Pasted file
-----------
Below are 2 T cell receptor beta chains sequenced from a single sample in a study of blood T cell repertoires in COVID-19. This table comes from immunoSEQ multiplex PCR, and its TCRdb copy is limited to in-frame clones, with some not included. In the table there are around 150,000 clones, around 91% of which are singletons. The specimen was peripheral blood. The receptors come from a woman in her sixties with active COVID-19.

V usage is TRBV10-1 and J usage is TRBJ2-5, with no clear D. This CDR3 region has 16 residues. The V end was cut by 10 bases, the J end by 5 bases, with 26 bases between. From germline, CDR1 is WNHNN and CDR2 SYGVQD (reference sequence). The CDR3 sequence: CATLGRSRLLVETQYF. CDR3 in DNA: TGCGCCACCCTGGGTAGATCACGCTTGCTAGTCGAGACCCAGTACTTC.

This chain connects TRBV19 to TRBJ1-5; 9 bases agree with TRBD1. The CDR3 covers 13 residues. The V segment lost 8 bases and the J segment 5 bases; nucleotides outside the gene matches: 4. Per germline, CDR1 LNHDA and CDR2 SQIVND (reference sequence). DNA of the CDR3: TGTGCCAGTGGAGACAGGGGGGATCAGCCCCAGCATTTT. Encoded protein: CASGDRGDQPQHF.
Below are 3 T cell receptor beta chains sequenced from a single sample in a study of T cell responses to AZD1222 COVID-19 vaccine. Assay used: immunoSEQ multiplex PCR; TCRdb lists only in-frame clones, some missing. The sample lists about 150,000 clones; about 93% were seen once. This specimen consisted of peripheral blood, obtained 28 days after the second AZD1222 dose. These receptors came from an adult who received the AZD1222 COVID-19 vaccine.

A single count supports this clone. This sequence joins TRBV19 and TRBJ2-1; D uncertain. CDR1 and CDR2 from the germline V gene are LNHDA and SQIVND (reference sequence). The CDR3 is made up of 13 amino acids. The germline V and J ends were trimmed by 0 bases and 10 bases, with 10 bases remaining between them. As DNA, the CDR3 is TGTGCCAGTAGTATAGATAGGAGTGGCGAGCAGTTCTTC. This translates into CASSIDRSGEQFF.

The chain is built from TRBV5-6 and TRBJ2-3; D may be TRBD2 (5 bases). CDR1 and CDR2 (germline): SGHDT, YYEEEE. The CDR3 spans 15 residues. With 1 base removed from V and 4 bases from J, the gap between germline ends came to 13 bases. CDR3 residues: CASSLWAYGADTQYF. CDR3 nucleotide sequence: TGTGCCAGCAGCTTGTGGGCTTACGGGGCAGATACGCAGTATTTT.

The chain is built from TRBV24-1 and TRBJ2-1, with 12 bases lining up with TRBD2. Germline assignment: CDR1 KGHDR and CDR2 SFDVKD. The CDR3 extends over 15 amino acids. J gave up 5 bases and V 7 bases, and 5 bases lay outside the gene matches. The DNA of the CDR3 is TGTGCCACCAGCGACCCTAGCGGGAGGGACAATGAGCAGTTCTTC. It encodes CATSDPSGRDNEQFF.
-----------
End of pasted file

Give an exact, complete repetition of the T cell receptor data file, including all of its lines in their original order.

Below are 2 T cell receptor beta chains sequenced from a single sample in a study of blood T cell repertoires in COVID-19. This table comes from immunoSEQ multiplex PCR, and its TCRdb copy is limited to in-frame clones, with some not included. In the table there are around 150,000 clones, around 91% of which are singletons. The specimen was peripheral blood. The receptors come from a woman in her sixties with active COVID-19.

V usage is TRBV10-1 and J usage is TRBJ2-5, with no clear D. This CDR3 region has 16 residues. The V end was cut by 10 bases, the J end by 5 bases, with 26 bases between. From germline, CDR1 is WNHNN and CDR2 SYGVQD (reference sequence). The CDR3 sequence: CATLGRSRLLVETQYF. CDR3 in DNA: TGCGCCACCCTGGGTAGATCACGCTTGCTAGTCGAGACCCAGTACTTC.

This chain connects TRBV19 to TRBJ1-5; 9 bases agree with TRBD1. The CDR3 covers 13 residues. The V segment lost 8 bases and the J segment 5 bases; nucleotides outside the gene matches: 4. Per germline, CDR1 LNHDA and CDR2 SQIVND (reference sequence). DNA of the CDR3: TGTGCCAGTGGAGACAGGGGGGATCAGCCCCAGCATTTT. Encoded protein: CASGDRGDQPQHF.
Below are 3 T cell receptor beta chains sequenced from a single sample in a study of T cell responses to AZD1222 COVID-19 vaccine. Assay used: immunoSEQ multiplex PCR; TCRdb lists only in-frame clones, some missing. The sample lists about 150,000 clones; about 93% were seen once. This specimen consisted of peripheral blood, obtained 28 days after the second AZD1222 dose. These receptors came from an adult who received the AZD1222 COVID-19 vaccine.

A single count supports this clone. This sequence joins TRBV19 and TRBJ2-1; D uncertain. CDR1 and CDR2 from the germline V gene are LNHDA and SQIVND (reference sequence). The CDR3 is made up of 13 amino acids. The germline V and J ends were trimmed by 0 bases and 10 bases, with 10 bases remaining between them. As DNA, the CDR3 is TGTGCCAGTAGTATAGATAGGAGTGGCGAGCAGTTCTTC. This translates into CASSIDRSGEQFF.

The chain is built from TRBV5-6 and TRBJ2-3; D may be TRBD2 (5 bases). CDR1 and CDR2 (germline): SGHDT, YYEEEE. The CDR3 spans 15 residues. With 1 base removed from V and 4 bases from J, the gap between germline ends came to 13 bases. CDR3 residues: CASSLWAYGADTQYF. CDR3 nucleotide sequence: TGTGCCAGCAGCTTGTGGGCTTACGGGGCAGATACGCAGTATTTT.

The chain is built from TRBV24-1 and TRBJ2-1, with 12 bases lining up with TRBD2. Germline assignment: CDR1 KGHDR and CDR2 SFDVKD. The CDR3 extends over 15 amino acids. J gave up 5 bases and V 7 bases, and 5 bases lay outside the gene matches. The DNA of the CDR3 is TGTGCCACCAGCGACCCTAGCGGGAGGGACAATGAGCAGTTCTTC. It encodes CATSDPSGRDNEQFF.